by Barnet Schecter
New York: Walker, 2005. Pp. xiii, 434.
Illus., maps, append., notes, biblio., index. $28.00. ISBN:0-8027-1439-0
The Devil?s Own
Work is a comprehensive treatment of
the New York ?Draft Riots? within the framework of American political and
social life before, during, and following the Civil War.
Schecter, author of the well-received The Battle for New York: The City at the
Heart of the American Revolution (New York: Walker, 2002), rightly points
out that the draft was only the spark that ignited an explosive mixture of
?race, class, and religion? that was exacerbated by political manipulation and
ineptitude in high places. Schecter?s
sympathies clearly lie with the victimized black citizens of New York, and the
other northern cities in which draft resistance erupted into rioting. He also explores the grievances of the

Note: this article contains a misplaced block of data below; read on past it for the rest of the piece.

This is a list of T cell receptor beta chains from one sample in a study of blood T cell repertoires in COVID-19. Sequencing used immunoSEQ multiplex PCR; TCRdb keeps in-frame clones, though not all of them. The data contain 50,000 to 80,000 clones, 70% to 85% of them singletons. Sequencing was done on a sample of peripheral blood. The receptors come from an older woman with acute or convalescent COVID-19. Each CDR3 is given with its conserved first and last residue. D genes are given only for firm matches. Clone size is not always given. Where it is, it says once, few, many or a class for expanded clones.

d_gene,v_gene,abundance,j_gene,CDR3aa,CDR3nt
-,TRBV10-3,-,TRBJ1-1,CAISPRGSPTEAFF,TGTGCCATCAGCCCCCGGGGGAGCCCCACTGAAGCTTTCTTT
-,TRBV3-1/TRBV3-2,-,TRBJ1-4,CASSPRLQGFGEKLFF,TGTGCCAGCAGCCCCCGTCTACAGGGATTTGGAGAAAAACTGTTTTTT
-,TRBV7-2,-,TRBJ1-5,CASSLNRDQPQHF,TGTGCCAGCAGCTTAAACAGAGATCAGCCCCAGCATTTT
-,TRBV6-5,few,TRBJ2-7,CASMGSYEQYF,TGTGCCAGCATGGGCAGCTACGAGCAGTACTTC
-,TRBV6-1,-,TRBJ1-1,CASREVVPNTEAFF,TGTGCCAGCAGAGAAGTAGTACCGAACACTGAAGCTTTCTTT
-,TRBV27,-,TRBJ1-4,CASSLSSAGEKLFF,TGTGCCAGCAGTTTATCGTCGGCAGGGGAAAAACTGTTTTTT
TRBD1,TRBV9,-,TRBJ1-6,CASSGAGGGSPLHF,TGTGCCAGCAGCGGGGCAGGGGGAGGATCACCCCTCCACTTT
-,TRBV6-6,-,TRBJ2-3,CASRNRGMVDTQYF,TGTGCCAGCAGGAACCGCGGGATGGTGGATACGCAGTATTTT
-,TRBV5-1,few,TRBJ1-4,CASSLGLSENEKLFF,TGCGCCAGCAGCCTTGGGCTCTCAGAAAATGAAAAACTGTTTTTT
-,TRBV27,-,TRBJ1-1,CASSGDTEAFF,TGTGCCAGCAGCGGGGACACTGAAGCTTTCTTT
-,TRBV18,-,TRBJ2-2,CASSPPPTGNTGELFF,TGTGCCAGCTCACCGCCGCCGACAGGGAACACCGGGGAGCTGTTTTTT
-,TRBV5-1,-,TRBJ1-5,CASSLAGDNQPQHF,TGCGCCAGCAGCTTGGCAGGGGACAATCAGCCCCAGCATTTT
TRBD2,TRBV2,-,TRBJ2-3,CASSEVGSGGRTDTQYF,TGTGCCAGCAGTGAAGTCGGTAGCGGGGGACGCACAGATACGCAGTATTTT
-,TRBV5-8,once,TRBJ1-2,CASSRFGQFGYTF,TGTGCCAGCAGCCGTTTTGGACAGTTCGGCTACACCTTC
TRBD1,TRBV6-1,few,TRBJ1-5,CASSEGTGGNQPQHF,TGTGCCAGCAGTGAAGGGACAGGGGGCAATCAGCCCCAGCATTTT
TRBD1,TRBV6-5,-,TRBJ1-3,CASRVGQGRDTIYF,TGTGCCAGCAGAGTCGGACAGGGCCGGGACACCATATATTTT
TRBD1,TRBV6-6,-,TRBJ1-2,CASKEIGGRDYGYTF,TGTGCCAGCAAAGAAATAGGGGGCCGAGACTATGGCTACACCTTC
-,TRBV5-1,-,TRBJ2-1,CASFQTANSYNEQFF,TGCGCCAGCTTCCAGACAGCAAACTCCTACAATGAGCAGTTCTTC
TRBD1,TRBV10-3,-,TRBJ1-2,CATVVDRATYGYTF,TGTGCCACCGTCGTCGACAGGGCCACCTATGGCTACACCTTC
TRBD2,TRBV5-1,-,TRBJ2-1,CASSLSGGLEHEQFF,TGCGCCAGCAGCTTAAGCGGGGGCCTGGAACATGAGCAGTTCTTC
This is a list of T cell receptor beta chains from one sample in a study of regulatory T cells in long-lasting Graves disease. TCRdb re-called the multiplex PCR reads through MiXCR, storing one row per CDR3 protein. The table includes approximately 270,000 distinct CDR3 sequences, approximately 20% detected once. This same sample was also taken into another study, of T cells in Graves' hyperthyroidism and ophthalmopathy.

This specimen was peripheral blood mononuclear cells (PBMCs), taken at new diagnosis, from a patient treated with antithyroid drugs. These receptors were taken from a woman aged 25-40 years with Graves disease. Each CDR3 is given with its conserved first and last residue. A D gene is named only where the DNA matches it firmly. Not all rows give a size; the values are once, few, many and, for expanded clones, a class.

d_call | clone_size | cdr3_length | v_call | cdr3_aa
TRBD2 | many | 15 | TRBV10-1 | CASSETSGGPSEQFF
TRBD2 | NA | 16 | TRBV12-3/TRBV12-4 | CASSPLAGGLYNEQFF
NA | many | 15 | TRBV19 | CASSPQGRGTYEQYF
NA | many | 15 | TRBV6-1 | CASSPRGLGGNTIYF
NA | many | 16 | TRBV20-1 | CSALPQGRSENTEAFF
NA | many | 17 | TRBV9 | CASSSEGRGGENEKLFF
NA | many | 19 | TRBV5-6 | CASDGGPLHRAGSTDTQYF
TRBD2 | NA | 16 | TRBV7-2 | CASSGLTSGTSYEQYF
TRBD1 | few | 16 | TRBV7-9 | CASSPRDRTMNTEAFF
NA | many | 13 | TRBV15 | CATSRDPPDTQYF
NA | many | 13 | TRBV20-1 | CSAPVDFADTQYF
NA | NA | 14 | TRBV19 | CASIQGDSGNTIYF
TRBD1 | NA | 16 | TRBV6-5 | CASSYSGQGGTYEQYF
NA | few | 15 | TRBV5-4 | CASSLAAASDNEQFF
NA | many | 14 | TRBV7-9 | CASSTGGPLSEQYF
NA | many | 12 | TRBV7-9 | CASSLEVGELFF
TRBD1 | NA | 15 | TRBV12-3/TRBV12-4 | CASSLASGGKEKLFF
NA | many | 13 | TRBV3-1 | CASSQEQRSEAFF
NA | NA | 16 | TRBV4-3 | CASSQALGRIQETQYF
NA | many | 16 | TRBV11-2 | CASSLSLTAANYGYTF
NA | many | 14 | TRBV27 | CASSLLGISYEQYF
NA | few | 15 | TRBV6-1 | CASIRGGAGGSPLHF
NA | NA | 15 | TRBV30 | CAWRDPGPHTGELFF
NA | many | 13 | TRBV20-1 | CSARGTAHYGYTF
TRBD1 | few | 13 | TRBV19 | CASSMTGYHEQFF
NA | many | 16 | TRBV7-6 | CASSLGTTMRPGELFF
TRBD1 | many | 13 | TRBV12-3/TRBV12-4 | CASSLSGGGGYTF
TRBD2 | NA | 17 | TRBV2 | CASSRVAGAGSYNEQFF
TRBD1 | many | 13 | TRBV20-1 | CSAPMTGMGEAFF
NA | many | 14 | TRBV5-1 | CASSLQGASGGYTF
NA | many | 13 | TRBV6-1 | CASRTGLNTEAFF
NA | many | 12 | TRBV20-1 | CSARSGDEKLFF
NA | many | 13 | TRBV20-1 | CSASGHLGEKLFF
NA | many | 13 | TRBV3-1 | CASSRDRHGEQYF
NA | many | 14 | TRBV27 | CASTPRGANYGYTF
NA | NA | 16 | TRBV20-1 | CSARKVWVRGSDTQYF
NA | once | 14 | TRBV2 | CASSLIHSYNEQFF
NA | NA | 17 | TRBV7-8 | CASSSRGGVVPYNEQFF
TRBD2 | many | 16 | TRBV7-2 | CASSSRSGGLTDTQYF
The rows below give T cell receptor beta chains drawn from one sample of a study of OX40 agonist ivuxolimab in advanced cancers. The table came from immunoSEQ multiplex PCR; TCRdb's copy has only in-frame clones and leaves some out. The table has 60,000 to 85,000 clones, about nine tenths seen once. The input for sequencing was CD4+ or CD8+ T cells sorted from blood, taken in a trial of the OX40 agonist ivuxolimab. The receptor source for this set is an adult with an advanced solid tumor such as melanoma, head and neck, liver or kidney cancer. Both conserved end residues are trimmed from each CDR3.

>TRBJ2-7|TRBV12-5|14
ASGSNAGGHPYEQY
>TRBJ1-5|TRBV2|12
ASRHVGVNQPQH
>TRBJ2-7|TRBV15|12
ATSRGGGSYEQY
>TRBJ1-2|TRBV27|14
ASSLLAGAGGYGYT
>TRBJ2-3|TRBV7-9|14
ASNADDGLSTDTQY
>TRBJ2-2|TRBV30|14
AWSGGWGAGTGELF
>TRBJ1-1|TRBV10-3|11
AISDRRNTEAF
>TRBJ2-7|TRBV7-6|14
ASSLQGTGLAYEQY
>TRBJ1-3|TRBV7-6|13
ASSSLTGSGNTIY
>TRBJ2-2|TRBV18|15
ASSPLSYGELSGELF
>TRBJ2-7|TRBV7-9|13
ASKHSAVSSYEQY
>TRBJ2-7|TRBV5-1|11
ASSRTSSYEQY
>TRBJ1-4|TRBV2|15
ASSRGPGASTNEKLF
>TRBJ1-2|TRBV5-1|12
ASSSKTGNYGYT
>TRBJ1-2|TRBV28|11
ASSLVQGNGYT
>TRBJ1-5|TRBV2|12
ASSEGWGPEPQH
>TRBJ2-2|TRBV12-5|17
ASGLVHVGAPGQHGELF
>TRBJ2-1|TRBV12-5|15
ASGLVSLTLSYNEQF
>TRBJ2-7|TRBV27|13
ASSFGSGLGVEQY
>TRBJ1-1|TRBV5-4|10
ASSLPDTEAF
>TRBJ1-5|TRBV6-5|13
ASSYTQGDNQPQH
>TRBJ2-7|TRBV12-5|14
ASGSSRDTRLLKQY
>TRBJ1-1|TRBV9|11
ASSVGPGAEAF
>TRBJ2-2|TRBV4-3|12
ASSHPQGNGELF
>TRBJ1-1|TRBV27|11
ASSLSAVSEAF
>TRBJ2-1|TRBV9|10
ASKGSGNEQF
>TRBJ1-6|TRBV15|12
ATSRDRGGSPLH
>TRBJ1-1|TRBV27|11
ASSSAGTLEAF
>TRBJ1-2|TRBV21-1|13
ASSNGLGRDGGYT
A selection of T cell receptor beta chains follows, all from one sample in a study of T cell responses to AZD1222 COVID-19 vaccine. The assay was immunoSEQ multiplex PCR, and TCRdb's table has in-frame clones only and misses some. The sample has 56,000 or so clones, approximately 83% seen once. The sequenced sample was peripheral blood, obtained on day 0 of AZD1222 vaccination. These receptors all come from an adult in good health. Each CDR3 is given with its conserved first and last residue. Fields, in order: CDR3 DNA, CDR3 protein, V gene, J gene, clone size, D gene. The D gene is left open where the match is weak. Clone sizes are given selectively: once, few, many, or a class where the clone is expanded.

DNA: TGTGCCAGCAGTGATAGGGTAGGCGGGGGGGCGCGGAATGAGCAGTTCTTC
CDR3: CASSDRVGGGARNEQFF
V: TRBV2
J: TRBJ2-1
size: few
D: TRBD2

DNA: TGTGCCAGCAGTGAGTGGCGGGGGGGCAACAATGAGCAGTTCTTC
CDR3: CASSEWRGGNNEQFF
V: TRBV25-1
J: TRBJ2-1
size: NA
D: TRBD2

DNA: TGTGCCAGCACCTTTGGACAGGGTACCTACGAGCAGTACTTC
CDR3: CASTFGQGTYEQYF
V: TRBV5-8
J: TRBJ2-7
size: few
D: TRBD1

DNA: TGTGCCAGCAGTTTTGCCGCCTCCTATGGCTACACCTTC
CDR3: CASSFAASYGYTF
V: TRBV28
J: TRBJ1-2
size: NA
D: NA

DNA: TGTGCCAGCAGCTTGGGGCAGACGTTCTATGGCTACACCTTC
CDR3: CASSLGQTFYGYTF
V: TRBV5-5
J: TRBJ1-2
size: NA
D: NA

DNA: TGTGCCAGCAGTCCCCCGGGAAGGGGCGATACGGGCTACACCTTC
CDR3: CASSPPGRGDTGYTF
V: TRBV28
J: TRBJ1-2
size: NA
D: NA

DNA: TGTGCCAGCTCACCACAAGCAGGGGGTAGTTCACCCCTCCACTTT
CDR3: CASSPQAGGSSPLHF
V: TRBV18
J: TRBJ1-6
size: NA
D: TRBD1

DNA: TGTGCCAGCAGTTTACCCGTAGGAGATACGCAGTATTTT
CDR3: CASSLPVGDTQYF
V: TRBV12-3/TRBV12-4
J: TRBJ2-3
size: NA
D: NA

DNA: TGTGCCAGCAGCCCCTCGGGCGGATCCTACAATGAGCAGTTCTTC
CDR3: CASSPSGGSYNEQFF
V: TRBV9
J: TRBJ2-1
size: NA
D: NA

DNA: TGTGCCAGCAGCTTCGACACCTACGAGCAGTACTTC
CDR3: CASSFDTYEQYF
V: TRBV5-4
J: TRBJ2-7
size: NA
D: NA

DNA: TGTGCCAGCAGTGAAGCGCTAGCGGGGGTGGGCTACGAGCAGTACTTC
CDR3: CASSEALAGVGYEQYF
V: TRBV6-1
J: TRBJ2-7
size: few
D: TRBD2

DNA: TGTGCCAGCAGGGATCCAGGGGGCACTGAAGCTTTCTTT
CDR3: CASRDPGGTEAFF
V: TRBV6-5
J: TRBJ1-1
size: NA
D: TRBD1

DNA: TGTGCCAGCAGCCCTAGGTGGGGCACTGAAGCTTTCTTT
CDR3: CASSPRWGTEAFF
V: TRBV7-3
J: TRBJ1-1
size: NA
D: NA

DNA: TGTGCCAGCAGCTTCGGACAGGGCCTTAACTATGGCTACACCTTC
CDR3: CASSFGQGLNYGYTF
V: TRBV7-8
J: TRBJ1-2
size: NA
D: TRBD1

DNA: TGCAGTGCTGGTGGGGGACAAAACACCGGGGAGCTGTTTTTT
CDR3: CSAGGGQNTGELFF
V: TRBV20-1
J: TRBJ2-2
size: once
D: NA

city?s Irish immigrants, who suffered under religious and racial bigotry as
well, with ample evidence of the vicious anti-Catholicism of some of the
notable figures of the abolitionist movement and the state?s Republican
establishment, such as the Beechers, Samuel Morse, George Templeton Strong,
Horace Greeley, and Thomas Nast.
As part of his investigation of the riots, Schecter
examines at the role of supposed agitators and Copperheads, concluding that
their influence was exaggerated by both sides for their own ends.
While his discussion of the riots is excellent, his
account of events in the war is often characterized by outdated interpretations
or mythic events (e.g., Longstreet?s
?slows,? Grant?s ?excessive? casualties during the Overland Campaign, Edmund
Ruffin?s ?first shot? at Sumter). But
these are minor errors in an otherwise excellent work.